Wednesday, June 23, 2010

Tweaking the Mac for Better Audio Performance

A good customer of mine who is quite savvy when it comes to Mac computers (something I am not) provided me with some great advice I thought I would share.

Mac Tweeks for better PC Audio Performance

  • The HiFace is NOT hot Swapable on the Mac! Always shut down the computer first before inserting or removing the device.

  • Use a mac laptop that has an aluminum shell or a Mac mini. The current macbook Pro and Mac mini are both fine to use. I highly suggest you dedicate the computer to your Audio System to use as a transport and do nothing else.

  • For your Mac Operating System, the Snow Leopard system is the best with Leopard coming in second. The Mac OS X does not use a Kernel mixer like windows XP.

  • Do NOT keep your music on the internal hard drive. All computers make noise and the mac mini makes the least amount of noise. Since you are using a Mac, get yourself a portable, Bus powered Firewire interface drive. I have tremendous success using an Oyen Digital enclosure with a Western Digital Blue Scorpio drive. I use the included, shielded 1394B cable.

  • FYI, the smaller 2.5 inch drives sound better than the 3.5 inch drives. Also, the 5400 RPM drives sound better than 7200 RPM drives. With this already stated, an external, aluminum enclosure (keeps the noise down) and a good drive like the WD Scorpio Blue, you are on your way. There is some difference of opinion on this matter. I think we all can agree that Solid State hard disks sound the best (if you can afford them). Some in the recording industry do say that the 7200 rmp drives sound better, and that is what is used in the industry as well

  • For macs, the fire wire interface will sound better than USB as it uses lower CPU usage!

  • For your front end application, do NOT use Itunes. That included app does not sound good, it is geared for Ipod usage. It has way too high of a CPU usage and it does not support many of the lossless codecs.

  • One of the best sounding front ends on the Mac is a application called Play. This freeware app works with Core Audio and sounds so superior. For paid apps, try Amarra, or Pure Music.

  • As always, use a Hi-Face and BNC is better. The Stereovox cables are supreme and you should consider them. allow them to Break In as they do require some time.

  • Since your computer is dedicated to running your stereo, do not run an Anti Virus client and do not surf the when when listening to music.

  • As Always, try these tweaks at your own risk, benign as they are. I am not responsible for you screwing up your computer.

Wednesday, June 9, 2010

New Hi Resolution DACs and Interfaces from M2Tech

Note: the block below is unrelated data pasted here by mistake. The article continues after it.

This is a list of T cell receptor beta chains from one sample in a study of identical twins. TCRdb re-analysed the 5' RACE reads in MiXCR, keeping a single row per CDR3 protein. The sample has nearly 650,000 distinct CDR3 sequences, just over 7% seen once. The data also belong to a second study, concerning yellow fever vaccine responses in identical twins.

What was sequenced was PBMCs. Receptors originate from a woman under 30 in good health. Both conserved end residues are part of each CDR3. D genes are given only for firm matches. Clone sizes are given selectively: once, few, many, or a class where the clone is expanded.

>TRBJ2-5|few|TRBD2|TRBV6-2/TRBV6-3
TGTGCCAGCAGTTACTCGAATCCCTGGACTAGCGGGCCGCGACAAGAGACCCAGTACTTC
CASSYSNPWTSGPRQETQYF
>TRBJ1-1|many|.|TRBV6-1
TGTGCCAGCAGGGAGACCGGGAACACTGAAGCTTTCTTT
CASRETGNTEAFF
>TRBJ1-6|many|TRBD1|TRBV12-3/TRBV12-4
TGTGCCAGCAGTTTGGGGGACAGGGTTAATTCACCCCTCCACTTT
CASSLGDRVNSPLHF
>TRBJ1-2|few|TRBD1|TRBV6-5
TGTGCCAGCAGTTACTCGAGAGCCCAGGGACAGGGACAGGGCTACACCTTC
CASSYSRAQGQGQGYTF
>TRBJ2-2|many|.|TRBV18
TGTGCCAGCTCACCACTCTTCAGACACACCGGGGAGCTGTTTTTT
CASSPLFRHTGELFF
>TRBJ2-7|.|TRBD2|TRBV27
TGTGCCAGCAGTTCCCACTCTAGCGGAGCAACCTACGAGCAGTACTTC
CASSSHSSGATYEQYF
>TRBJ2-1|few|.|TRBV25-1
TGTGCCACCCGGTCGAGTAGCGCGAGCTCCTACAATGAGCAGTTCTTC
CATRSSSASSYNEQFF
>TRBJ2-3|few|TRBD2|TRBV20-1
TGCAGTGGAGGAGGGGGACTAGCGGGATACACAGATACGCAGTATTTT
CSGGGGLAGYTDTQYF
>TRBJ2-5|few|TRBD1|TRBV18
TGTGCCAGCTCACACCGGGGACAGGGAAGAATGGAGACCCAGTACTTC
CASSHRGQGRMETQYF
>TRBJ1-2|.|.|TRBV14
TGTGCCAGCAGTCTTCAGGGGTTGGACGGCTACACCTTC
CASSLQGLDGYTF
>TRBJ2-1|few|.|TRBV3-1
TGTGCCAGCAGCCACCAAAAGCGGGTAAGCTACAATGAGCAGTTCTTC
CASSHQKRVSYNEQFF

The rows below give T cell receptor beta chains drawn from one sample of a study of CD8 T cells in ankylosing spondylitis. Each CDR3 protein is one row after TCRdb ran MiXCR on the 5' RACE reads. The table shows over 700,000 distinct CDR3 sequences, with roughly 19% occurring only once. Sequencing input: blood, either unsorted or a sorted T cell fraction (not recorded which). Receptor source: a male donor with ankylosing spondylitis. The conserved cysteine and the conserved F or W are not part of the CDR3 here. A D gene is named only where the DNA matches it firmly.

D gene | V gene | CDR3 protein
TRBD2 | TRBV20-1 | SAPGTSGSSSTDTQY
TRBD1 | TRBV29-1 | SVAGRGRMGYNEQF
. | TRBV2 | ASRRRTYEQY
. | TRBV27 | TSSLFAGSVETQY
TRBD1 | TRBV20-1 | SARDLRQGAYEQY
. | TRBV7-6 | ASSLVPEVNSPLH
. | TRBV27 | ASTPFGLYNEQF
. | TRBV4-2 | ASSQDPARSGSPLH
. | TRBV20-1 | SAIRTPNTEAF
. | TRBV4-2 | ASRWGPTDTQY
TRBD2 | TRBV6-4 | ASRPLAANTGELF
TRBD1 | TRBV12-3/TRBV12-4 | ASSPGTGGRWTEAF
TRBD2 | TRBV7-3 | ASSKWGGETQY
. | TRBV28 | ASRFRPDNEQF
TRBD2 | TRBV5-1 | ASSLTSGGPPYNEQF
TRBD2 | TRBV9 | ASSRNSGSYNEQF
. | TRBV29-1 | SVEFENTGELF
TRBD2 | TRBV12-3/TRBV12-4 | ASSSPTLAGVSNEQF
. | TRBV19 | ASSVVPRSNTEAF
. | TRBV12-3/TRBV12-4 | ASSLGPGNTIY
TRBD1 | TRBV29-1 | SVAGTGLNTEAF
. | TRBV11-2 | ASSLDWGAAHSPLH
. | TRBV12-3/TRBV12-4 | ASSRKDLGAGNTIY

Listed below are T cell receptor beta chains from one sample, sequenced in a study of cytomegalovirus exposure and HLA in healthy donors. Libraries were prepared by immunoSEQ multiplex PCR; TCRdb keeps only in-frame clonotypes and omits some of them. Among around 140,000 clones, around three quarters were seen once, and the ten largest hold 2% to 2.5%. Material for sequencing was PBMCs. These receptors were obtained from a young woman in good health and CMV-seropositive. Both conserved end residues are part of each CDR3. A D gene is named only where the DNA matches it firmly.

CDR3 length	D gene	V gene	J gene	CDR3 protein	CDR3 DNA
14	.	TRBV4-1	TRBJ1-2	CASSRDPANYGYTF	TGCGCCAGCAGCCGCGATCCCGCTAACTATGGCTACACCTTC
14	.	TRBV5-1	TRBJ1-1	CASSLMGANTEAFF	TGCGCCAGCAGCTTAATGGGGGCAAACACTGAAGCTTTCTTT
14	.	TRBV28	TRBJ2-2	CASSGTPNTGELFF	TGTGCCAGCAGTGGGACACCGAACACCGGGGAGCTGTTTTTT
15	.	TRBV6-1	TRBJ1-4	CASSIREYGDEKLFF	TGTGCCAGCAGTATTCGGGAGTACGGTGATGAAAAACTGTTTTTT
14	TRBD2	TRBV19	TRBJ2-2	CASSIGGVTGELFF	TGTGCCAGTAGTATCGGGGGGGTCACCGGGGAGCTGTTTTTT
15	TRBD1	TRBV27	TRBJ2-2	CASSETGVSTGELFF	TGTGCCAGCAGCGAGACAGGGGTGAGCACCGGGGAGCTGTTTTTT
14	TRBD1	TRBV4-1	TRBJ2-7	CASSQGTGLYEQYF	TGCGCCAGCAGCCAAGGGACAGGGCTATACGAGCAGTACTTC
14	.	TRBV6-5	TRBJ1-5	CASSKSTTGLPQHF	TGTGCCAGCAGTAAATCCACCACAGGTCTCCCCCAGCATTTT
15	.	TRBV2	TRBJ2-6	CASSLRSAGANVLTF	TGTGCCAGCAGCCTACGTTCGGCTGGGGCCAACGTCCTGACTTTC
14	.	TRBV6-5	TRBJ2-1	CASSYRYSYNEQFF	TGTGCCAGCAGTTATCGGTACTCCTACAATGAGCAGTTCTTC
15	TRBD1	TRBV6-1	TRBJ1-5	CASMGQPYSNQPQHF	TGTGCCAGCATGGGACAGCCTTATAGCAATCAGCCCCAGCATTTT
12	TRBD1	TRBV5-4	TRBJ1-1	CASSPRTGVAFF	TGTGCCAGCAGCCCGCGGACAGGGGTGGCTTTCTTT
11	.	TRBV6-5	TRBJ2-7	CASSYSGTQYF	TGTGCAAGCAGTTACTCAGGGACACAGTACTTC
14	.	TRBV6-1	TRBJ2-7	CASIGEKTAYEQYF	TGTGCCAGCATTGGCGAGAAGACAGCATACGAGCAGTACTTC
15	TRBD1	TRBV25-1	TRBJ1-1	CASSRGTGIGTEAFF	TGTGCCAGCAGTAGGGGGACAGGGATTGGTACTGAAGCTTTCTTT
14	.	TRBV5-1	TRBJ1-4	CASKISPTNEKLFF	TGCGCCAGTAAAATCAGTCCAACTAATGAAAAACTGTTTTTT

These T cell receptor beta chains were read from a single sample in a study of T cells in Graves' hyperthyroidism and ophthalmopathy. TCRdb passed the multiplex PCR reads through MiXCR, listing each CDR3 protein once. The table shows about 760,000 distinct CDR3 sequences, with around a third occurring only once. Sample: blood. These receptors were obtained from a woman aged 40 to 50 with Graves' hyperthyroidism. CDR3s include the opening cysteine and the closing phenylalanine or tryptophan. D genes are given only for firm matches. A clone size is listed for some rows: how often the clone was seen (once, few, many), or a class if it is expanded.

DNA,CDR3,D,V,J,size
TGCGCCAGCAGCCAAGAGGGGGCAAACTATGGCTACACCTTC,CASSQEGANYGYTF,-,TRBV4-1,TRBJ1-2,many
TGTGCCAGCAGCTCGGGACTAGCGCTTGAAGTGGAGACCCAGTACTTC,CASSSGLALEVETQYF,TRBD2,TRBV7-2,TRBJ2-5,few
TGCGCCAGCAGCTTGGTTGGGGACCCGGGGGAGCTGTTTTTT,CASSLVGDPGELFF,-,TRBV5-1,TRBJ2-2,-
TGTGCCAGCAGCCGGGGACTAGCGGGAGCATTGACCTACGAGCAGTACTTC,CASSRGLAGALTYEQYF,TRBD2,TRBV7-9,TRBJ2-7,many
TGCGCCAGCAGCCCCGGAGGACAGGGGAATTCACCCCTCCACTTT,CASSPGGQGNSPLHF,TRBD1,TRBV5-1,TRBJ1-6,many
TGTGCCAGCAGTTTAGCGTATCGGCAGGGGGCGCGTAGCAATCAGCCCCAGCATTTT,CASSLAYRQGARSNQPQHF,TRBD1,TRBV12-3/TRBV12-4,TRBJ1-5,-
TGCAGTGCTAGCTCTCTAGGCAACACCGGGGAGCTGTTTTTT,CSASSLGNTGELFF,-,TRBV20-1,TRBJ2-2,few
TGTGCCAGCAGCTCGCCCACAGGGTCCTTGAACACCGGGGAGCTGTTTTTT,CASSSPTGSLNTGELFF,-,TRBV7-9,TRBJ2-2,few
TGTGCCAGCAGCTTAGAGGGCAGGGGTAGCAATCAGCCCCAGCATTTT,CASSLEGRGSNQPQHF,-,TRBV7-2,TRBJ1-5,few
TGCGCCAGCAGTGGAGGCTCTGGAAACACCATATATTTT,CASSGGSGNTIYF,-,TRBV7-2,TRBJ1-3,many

It's no secret that M2Tech has set the computer audio geek related crowd abuzz with the introduction of their hiFace USB to digital interface earlier this year. This $150 gadget that looks like a USB Pen drive can output a 24 bit 192 kHz stream to your DAC with only 2 picoseconds of jitter distortion. Which puts it in the top 2% of CD transport performance. When playing lossless FLAC files with a music streaming program Like Foobar, Jriver, or MediaMonkey, you have a powerful high dollar sounding transport and the convenience of having your entire music collection a click away. All for a fraction of the cost of a high end audio CD transport. Smart phones like the iPhone and Droid are also offering applications that will make your phone act as a remote control for your music streaming software, upping the convenience factor another notch. You don't need to be a rocket scientist to get started, but some computer knowledge (or the help of a tech savvy colleague) is necessary.

M2Tech is now upping the anty with three new products soon to be released.

The first product is the Evo. This is basically a hot-rodded hiFace. One major difference is that the Evo has an input for an external power supply, and is no longer chained to the PC's noisy power. There is also an input for a master clock, 1 RCA, 1 BNC, and 1 AES/EBU output that is adjustable for consumer or pro audio output via an internal jumper. There is also a Toslink out and a direct I2S output with a 3.3 volt interface. All of the outputs except the I2S are transformer decoupled to avoid ground loop noise.

The next new product is the Young DAC. The Young DAC supports up to 32 bit 384 kHz formats via its USB input. It also sports S/PDIF RCA, BNC, Toslink and AES/EBU Inputs, and for outputs, you have a pair of RCA's. The power supply is an external 9 to 24 volt DC. This DAC is not only ready for the bleeding edge 24/192 files that are available, but will be able to handle future higher resolution formats as well.

M2Tech's Vaughan Reference DAC adds a built-in digital volume control to the 32/384 DAC section plus the following:

  • Input sampling frequencies (kHz): 44.1, 48, 88.2, 96, 176.4, 192, 352.8, 384
  • Resolution: up to 32 bits (USB), up to 24 bits (other inputs)
  • Inputs: USB (B-type female), S/PDIF (2 x RCA and 2 x 75 Ohms BNC, dual AES for 384kHz), AES/EBU (2 x XLR dual AES for 384kHz), Toslink (2 x for dual AES), ST (2 x for dual AES), straight I2S, external master clock
  • Outputs: single-ended on RCA and balanced XLR, plus a headphone ouput on 6.35mm jack socket
  • Power supply: 115-230VAC, optional high current lythium battery with battery changer available
  • Controls and display: standby and select buttons, encoder, dual large matrix display to show locked frequency and selected input.
  • The Vaughan features 8 D/A IC's (4 per channel in mono mode). A digital dithered volume control will allow for using the Vaughan as a preamplifier. The headphone output is made with a discrete components amplifier.
  • Brushed aluminum case and grilled front panel
  • Dimensions: 440 x 80 x 440 mm.